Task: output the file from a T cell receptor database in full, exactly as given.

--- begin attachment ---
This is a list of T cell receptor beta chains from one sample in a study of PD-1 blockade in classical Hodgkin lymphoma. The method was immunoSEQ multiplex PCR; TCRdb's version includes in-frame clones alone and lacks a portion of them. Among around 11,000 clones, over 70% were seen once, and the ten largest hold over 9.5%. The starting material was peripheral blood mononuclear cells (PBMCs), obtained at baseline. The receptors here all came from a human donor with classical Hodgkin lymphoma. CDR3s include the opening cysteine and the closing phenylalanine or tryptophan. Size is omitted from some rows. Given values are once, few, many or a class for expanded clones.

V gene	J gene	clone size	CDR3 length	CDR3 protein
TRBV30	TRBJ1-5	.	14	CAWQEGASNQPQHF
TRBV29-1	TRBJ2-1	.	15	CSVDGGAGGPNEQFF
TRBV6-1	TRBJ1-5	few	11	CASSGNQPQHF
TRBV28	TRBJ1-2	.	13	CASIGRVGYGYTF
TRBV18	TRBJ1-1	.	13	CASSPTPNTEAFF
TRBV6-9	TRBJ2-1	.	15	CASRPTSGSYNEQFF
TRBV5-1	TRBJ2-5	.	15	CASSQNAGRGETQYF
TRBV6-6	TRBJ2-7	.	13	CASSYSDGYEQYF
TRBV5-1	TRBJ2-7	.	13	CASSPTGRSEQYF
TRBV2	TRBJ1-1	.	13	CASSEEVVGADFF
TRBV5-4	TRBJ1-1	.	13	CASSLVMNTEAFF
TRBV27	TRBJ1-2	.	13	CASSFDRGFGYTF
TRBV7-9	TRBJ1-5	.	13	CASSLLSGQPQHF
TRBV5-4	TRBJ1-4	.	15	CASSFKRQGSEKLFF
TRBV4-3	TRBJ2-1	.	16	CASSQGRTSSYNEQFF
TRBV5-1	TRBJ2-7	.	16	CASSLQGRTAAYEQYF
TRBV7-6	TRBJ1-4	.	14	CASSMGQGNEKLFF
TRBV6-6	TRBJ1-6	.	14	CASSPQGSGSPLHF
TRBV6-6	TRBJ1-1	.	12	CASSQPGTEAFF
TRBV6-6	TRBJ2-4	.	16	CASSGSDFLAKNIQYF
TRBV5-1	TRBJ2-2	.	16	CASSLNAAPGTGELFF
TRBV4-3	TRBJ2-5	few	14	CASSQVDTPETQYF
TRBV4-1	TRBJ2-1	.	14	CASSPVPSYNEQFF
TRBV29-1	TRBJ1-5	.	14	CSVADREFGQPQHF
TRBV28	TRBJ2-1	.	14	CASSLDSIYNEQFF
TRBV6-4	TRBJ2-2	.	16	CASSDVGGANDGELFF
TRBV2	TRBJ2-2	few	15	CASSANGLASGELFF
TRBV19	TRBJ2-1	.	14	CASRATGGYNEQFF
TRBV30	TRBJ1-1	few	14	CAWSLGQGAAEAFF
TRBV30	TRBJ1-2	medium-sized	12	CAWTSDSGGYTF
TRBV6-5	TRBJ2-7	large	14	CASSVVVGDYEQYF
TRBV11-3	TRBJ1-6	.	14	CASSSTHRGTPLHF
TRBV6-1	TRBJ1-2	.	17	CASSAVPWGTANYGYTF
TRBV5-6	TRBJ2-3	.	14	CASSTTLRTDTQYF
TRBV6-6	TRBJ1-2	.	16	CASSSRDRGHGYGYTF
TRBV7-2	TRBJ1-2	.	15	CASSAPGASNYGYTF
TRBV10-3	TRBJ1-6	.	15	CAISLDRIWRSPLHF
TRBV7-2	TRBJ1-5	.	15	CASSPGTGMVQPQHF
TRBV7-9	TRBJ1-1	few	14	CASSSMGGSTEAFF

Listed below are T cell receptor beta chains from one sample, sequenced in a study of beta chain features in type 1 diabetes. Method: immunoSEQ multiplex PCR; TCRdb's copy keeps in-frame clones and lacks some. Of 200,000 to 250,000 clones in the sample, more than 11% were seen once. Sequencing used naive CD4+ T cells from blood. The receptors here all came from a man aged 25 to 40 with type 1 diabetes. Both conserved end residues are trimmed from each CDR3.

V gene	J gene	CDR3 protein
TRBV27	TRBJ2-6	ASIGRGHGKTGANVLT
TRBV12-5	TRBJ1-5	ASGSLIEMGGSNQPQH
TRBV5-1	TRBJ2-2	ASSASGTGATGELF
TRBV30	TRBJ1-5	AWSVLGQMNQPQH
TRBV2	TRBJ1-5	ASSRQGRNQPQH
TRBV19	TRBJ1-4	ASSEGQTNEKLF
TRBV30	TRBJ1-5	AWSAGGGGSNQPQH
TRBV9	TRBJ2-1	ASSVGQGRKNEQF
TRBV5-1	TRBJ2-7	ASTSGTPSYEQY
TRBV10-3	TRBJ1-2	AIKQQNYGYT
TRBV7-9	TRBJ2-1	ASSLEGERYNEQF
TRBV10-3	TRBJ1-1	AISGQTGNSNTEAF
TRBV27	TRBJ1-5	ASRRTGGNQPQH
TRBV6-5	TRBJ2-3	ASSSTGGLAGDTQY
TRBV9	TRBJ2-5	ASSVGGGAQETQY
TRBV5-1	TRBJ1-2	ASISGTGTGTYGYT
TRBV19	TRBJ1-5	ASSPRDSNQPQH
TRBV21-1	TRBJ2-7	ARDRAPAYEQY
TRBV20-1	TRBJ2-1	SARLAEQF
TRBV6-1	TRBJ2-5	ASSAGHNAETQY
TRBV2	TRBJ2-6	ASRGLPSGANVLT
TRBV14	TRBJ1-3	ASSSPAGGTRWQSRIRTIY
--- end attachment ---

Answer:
This is a list of T cell receptor beta chains from one sample in a study of PD-1 blockade in classical Hodgkin lymphoma. The method was immunoSEQ multiplex PCR; TCRdb's version includes in-frame clones alone and lacks a portion of them. Among around 11,000 clones, over 70% were seen once, and the ten largest hold over 9.5%. The starting material was peripheral blood mononuclear cells (PBMCs), obtained at baseline. The receptors here all came from a human donor with classical Hodgkin lymphoma. CDR3s include the opening cysteine and the closing phenylalanine or tryptophan. Size is omitted from some rows. Given values are once, few, many or a class for expanded clones.

V gene	J gene	clone size	CDR3 length	CDR3 protein
TRBV30	TRBJ1-5	.	14	CAWQEGASNQPQHF
TRBV29-1	TRBJ2-1	.	15	CSVDGGAGGPNEQFF
TRBV6-1	TRBJ1-5	few	11	CASSGNQPQHF
TRBV28	TRBJ1-2	.	13	CASIGRVGYGYTF
TRBV18	TRBJ1-1	.	13	CASSPTPNTEAFF
TRBV6-9	TRBJ2-1	.	15	CASRPTSGSYNEQFF
TRBV5-1	TRBJ2-5	.	15	CASSQNAGRGETQYF
TRBV6-6	TRBJ2-7	.	13	CASSYSDGYEQYF
TRBV5-1	TRBJ2-7	.	13	CASSPTGRSEQYF
TRBV2	TRBJ1-1	.	13	CASSEEVVGADFF
TRBV5-4	TRBJ1-1	.	13	CASSLVMNTEAFF
TRBV27	TRBJ1-2	.	13	CASSFDRGFGYTF
TRBV7-9	TRBJ1-5	.	13	CASSLLSGQPQHF
TRBV5-4	TRBJ1-4	.	15	CASSFKRQGSEKLFF
TRBV4-3	TRBJ2-1	.	16	CASSQGRTSSYNEQFF
TRBV5-1	TRBJ2-7	.	16	CASSLQGRTAAYEQYF
TRBV7-6	TRBJ1-4	.	14	CASSMGQGNEKLFF
TRBV6-6	TRBJ1-6	.	14	CASSPQGSGSPLHF
TRBV6-6	TRBJ1-1	.	12	CASSQPGTEAFF
TRBV6-6	TRBJ2-4	.	16	CASSGSDFLAKNIQYF
TRBV5-1	TRBJ2-2	.	16	CASSLNAAPGTGELFF
TRBV4-3	TRBJ2-5	few	14	CASSQVDTPETQYF
TRBV4-1	TRBJ2-1	.	14	CASSPVPSYNEQFF
TRBV29-1	TRBJ1-5	.	14	CSVADREFGQPQHF
TRBV28	TRBJ2-1	.	14	CASSLDSIYNEQFF
TRBV6-4	TRBJ2-2	.	16	CASSDVGGANDGELFF
TRBV2	TRBJ2-2	few	15	CASSANGLASGELFF
TRBV19	TRBJ2-1	.	14	CASRATGGYNEQFF
TRBV30	TRBJ1-1	few	14	CAWSLGQGAAEAFF
TRBV30	TRBJ1-2	medium-sized	12	CAWTSDSGGYTF
TRBV6-5	TRBJ2-7	large	14	CASSVVVGDYEQYF
TRBV11-3	TRBJ1-6	.	14	CASSSTHRGTPLHF
TRBV6-1	TRBJ1-2	.	17	CASSAVPWGTANYGYTF
TRBV5-6	TRBJ2-3	.	14	CASSTTLRTDTQYF
TRBV6-6	TRBJ1-2	.	16	CASSSRDRGHGYGYTF
TRBV7-2	TRBJ1-2	.	15	CASSAPGASNYGYTF
TRBV10-3	TRBJ1-6	.	15	CAISLDRIWRSPLHF
TRBV7-2	TRBJ1-5	.	15	CASSPGTGMVQPQHF
TRBV7-9	TRBJ1-1	few	14	CASSSMGGSTEAFF

Listed below are T cell receptor beta chains from one sample, sequenced in a study of beta chain features in type 1 diabetes. Method: immunoSEQ multiplex PCR; TCRdb's copy keeps in-frame clones and lacks some. Of 200,000 to 250,000 clones in the sample, more than 11% were seen once. Sequencing used naive CD4+ T cells from blood. The receptors here all came from a man aged 25 to 40 with type 1 diabetes. Both conserved end residues are trimmed from each CDR3.

V gene	J gene	CDR3 protein
TRBV27	TRBJ2-6	ASIGRGHGKTGANVLT
TRBV12-5	TRBJ1-5	ASGSLIEMGGSNQPQH
TRBV5-1	TRBJ2-2	ASSASGTGATGELF
TRBV30	TRBJ1-5	AWSVLGQMNQPQH
TRBV2	TRBJ1-5	ASSRQGRNQPQH
TRBV19	TRBJ1-4	ASSEGQTNEKLF
TRBV30	TRBJ1-5	AWSAGGGGSNQPQH
TRBV9	TRBJ2-1	ASSVGQGRKNEQF
TRBV5-1	TRBJ2-7	ASTSGTPSYEQY
TRBV10-3	TRBJ1-2	AIKQQNYGYT
TRBV7-9	TRBJ2-1	ASSLEGERYNEQF
TRBV10-3	TRBJ1-1	AISGQTGNSNTEAF
TRBV27	TRBJ1-5	ASRRTGGNQPQH
TRBV6-5	TRBJ2-3	ASSSTGGLAGDTQY
TRBV9	TRBJ2-5	ASSVGGGAQETQY
TRBV5-1	TRBJ1-2	ASISGTGTGTYGYT
TRBV19	TRBJ1-5	ASSPRDSNQPQH
TRBV21-1	TRBJ2-7	ARDRAPAYEQY
TRBV20-1	TRBJ2-1	SARLAEQF
TRBV6-1	TRBJ2-5	ASSAGHNAETQY
TRBV2	TRBJ2-6	ASRGLPSGANVLT
TRBV14	TRBJ1-3	ASSSPAGGTRWQSRIRTIY